We think the board erred in abstracting a "concept" from appellants' three embodiments, then searching for and applying in a rejection what it considered to be a common concept which it found in the Cohen reference. Assuming arguendo we are to discern concepts underlying designs, we do not agree that the reference "concept" is the same as that of appellants; the latter solely involves a progressive increase in size of a single unit as hour indicia, whereas the Cohen patent merely shows as one element in a total design, multiple units, such as beads or buttons, the number of which "mark the hours." One is a "concept" of size, progression, the other of counting units.
However, it is not a concept but three concrete appearances that are being sought to be patented. Inclusion of more than one embodiment in a design claim does not mean the applicant is attempting to claim a concept; it is merely a claim covering several appearances. The necessity to determine whether or not the appearances are obvious has been beclouded, in the board's view, by the plurality of designs. To us there is no question but that in overall appearance appellants' dials are so dissimilar from that of the reference as to be non-obvious in a design sense. We therefore must reverse the decision of the board.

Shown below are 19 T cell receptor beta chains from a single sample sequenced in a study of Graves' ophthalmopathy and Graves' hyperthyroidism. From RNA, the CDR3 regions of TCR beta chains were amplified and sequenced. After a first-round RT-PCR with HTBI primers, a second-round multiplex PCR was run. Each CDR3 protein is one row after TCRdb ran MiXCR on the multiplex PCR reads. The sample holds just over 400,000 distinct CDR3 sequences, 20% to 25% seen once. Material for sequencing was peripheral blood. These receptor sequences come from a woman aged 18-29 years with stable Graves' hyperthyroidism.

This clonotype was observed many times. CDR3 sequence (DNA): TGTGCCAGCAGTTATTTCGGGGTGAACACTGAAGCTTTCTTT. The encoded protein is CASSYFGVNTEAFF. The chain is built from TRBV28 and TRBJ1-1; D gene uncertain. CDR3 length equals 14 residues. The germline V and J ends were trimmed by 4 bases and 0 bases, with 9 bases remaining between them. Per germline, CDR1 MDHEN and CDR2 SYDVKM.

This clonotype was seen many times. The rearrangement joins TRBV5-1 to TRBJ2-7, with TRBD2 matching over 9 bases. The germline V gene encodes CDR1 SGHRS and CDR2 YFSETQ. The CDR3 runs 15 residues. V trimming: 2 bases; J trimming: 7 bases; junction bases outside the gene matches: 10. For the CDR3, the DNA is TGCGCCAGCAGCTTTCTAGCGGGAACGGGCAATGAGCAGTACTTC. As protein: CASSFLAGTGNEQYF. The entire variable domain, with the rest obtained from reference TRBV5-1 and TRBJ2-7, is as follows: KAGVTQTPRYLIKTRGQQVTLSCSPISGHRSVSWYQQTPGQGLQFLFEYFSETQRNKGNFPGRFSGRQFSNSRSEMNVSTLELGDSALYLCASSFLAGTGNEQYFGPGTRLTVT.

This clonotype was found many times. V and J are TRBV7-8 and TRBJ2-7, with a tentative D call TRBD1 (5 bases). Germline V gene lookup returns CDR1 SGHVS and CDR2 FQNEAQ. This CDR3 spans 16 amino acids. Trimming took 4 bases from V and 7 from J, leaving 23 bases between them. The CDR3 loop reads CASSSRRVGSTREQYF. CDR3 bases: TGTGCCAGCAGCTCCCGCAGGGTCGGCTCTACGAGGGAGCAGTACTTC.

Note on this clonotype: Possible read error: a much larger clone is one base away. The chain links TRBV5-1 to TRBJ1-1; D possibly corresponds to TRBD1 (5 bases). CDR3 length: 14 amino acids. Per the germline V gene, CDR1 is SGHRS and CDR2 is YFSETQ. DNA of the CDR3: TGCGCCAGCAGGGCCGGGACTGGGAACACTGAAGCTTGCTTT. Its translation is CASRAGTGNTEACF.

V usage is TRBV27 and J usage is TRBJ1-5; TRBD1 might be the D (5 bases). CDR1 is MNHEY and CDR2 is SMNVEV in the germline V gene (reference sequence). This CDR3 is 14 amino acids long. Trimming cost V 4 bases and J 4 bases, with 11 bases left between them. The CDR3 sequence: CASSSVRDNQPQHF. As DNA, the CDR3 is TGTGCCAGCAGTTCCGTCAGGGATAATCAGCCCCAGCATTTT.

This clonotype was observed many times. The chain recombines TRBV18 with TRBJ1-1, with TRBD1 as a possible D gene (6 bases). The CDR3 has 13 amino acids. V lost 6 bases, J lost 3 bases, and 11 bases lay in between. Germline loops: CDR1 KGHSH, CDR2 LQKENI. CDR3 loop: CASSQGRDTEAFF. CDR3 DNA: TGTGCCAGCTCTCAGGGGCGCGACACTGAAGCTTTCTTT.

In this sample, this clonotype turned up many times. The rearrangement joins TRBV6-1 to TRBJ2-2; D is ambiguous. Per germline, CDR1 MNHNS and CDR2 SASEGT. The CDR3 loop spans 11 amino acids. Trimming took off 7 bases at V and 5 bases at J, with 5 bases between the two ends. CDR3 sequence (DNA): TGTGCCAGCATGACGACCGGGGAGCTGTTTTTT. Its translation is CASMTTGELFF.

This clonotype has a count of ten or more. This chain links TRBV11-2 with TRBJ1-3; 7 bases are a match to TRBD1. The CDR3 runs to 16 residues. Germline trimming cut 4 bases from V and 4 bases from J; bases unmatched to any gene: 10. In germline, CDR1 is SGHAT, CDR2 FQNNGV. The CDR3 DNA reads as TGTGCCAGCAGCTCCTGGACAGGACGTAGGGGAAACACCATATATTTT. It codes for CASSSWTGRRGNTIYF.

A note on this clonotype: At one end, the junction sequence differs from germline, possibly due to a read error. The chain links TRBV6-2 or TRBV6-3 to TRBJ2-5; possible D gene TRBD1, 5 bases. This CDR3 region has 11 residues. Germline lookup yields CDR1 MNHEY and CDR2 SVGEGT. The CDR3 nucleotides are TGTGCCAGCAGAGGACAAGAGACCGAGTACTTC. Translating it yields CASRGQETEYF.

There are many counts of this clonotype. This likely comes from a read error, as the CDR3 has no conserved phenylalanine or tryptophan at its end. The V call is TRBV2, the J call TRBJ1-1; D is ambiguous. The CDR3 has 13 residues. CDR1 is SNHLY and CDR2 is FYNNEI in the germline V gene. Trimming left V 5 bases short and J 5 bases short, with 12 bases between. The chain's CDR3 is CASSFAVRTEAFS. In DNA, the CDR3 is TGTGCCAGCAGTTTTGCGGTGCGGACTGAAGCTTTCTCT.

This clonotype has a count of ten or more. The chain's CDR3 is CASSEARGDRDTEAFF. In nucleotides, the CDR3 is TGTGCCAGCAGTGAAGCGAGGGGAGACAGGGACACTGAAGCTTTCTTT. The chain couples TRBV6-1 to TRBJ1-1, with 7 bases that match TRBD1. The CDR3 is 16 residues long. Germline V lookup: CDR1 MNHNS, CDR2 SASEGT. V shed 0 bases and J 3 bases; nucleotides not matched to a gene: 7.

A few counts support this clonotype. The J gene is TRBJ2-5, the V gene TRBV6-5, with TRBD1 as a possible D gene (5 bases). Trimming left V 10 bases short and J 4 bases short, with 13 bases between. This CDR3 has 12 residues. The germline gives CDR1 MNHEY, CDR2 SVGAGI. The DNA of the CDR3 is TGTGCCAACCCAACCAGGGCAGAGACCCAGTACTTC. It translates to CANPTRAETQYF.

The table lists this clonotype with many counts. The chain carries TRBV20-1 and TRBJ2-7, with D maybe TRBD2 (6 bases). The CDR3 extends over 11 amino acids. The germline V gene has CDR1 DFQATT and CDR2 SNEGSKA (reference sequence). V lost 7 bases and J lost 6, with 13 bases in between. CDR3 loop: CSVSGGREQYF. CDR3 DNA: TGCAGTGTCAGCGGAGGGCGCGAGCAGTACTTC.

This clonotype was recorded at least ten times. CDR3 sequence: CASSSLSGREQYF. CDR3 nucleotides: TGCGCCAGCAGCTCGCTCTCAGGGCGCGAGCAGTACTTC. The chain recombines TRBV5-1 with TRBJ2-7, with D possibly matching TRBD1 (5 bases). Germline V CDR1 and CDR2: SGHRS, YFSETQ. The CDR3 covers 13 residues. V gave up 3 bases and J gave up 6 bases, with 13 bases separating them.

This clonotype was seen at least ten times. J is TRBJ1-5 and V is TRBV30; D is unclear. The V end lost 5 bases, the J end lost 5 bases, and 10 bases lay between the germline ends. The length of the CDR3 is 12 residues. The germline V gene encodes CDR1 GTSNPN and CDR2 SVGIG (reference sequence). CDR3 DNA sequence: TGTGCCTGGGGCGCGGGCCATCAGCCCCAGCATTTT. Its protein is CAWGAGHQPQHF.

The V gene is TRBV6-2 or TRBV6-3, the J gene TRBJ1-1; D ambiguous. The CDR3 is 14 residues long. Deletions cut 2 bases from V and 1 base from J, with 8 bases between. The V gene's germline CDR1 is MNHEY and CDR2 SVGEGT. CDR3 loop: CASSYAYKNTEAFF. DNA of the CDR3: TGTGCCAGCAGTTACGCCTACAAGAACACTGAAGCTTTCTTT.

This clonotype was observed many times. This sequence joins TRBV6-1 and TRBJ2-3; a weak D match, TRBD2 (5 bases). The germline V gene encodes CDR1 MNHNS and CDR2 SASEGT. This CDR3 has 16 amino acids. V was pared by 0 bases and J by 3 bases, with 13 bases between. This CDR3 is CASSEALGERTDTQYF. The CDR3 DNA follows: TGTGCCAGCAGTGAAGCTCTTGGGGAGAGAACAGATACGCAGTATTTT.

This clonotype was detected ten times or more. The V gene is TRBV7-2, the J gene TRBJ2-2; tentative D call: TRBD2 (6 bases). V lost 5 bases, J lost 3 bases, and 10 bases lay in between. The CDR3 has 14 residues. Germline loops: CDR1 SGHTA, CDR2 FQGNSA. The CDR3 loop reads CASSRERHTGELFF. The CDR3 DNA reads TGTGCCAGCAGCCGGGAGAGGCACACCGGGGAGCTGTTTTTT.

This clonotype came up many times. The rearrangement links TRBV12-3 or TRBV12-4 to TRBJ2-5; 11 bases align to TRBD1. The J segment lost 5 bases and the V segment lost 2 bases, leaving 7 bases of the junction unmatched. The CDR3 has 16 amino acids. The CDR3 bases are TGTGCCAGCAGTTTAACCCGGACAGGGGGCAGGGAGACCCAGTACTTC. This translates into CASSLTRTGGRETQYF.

United States Senior District Judge for the Eastern District of Pennsylvania, designated to participatein place of Chief Judge Worley, pursuant to provisions of Section 294(d), Title 28, United States Code.
We do not review the requirement of the examiner, made in the Final Rejection, that the phrase "and described" be added to the claim
We assume the rejection to be proper although it appears that the examiner cited Cohen "merely as an indication of a form of progression on a clock dial * * *."
SMITH, Judge (concurring).
Much of the hiatus in this record and much of the confusion which followed could have been avoided by a simple statement of the statutory ground of rejection. Instead, we are called upon again to speculate as to what statutory ground of rejection is encompassed in the rejection of the appealed design application as being "unpatentable over" a group of references cited by the examiner.
The board is to be commended for its attempt to simplify the issue by placing its reliance on the Cohen patent. Yet we still must speculate as to whether this rejection is under 35 U.S.C. § 102 or § 103. From my study of the record I agree with the board's characterization of the showing of Cohen that: